There are many places to study in the UK but finding some of the best universities for international students in the UK, and more about the different degrees you can opt for, is what you must consider. If you are looking to go to law or medical school, you won’t need a bachelor’s degree before applying in the UK.
Higher education in the UK is though expensive, but prices are relatively standard across the country. Undergraduate students who qualify for ‘Home fee status’, that is, UK and EU citizens, will not pay tuition fees higher than the amount capped by the government. For 2020 and 2021, this maximum is 9,250 GBP (11, 500 USD).
University graduates can then study a master’s (or ‘postgraduate’) degree. A master’s degree in England usually lasts 1 year, and requires extensive research, in-depth analysis, and a demonstration of critical thinking.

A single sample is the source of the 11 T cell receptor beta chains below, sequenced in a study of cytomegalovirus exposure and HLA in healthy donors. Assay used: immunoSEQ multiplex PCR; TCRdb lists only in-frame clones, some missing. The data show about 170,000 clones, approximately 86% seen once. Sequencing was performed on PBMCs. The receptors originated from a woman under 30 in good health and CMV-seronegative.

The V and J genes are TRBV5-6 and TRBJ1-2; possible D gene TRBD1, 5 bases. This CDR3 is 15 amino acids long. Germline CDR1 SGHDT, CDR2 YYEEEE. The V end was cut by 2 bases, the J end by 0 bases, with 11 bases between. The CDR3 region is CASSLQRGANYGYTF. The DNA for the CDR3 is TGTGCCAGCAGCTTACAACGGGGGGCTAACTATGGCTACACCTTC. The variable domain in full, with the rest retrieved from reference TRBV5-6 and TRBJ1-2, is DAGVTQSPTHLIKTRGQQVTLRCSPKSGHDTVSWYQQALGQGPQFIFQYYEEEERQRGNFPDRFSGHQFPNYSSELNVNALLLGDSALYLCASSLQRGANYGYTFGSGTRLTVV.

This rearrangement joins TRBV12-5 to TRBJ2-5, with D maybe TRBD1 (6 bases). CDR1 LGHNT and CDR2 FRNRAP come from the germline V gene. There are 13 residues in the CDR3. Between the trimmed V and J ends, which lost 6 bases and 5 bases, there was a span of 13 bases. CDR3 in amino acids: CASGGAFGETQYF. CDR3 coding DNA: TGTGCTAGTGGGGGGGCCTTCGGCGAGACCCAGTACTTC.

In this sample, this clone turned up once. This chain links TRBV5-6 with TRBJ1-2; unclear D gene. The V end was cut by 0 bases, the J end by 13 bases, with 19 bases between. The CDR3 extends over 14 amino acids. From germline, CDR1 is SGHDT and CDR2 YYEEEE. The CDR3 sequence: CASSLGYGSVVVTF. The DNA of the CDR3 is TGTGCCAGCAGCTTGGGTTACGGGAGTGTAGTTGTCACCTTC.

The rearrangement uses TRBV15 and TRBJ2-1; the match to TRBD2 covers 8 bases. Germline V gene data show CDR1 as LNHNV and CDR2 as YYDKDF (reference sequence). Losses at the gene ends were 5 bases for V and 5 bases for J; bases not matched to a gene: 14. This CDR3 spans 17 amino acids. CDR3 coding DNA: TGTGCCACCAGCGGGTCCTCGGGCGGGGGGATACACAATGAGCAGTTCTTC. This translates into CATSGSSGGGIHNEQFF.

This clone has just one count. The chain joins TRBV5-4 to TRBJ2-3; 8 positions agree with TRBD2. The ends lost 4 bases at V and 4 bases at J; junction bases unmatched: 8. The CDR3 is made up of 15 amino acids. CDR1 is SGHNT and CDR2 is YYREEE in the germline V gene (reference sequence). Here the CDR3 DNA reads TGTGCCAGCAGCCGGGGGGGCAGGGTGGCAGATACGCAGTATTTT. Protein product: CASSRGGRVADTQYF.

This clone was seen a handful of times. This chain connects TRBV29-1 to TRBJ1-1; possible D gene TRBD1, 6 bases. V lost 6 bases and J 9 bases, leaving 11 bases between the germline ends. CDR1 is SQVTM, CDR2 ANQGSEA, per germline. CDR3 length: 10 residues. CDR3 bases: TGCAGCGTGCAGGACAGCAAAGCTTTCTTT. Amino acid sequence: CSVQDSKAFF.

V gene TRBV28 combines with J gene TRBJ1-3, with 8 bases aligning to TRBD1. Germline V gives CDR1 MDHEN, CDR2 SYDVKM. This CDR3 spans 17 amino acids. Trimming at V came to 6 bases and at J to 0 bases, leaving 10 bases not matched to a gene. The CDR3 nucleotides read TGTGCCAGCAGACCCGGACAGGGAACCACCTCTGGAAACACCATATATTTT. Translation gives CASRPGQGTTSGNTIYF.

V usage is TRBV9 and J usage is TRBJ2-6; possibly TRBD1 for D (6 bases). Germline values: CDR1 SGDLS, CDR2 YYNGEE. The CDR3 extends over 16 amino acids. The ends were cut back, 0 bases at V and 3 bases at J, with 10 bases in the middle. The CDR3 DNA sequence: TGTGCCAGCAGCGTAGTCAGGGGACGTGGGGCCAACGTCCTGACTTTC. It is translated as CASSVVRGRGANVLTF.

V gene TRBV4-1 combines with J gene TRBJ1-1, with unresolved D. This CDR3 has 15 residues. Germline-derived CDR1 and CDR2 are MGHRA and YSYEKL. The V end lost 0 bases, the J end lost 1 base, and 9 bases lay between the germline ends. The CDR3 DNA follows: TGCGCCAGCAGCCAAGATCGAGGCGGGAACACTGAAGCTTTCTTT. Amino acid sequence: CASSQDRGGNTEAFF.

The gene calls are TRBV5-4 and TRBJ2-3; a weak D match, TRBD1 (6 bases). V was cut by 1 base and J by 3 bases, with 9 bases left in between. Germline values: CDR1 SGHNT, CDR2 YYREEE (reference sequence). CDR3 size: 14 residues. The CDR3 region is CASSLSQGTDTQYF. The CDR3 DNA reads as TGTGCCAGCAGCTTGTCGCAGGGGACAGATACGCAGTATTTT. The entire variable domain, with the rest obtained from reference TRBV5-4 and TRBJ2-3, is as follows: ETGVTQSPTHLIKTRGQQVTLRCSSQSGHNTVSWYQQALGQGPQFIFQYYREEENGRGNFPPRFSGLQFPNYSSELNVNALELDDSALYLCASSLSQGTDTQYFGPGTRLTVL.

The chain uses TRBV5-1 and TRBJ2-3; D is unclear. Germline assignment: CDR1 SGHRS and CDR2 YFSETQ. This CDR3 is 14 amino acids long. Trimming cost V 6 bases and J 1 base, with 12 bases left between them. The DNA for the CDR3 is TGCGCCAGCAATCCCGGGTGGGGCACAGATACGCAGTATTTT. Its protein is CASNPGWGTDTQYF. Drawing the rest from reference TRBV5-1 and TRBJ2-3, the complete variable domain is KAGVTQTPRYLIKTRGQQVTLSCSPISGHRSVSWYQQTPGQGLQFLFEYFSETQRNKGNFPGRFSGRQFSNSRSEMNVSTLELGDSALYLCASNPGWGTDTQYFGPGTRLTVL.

Most school children receive free education whilst others attend independent fee-paying schools. Apart from children attending independent or private paying schools, most children attend school for free in the UK. However, students wishing to engage in post-secondary education, such as university, will need to incur their tuition fees.
According to North London Grammar School, the average fee for primary school is £10,500 per year for UK Residents and £13,800 per year for International Students. For Secondary School, the average fee is £11,700 per year for UK Residents and £15,700 per year for International Students while there is little or no difference in the University tuition fee for both UK Residents and International Students (Ranging from £13,800 to £24,000) depending on the fields of study.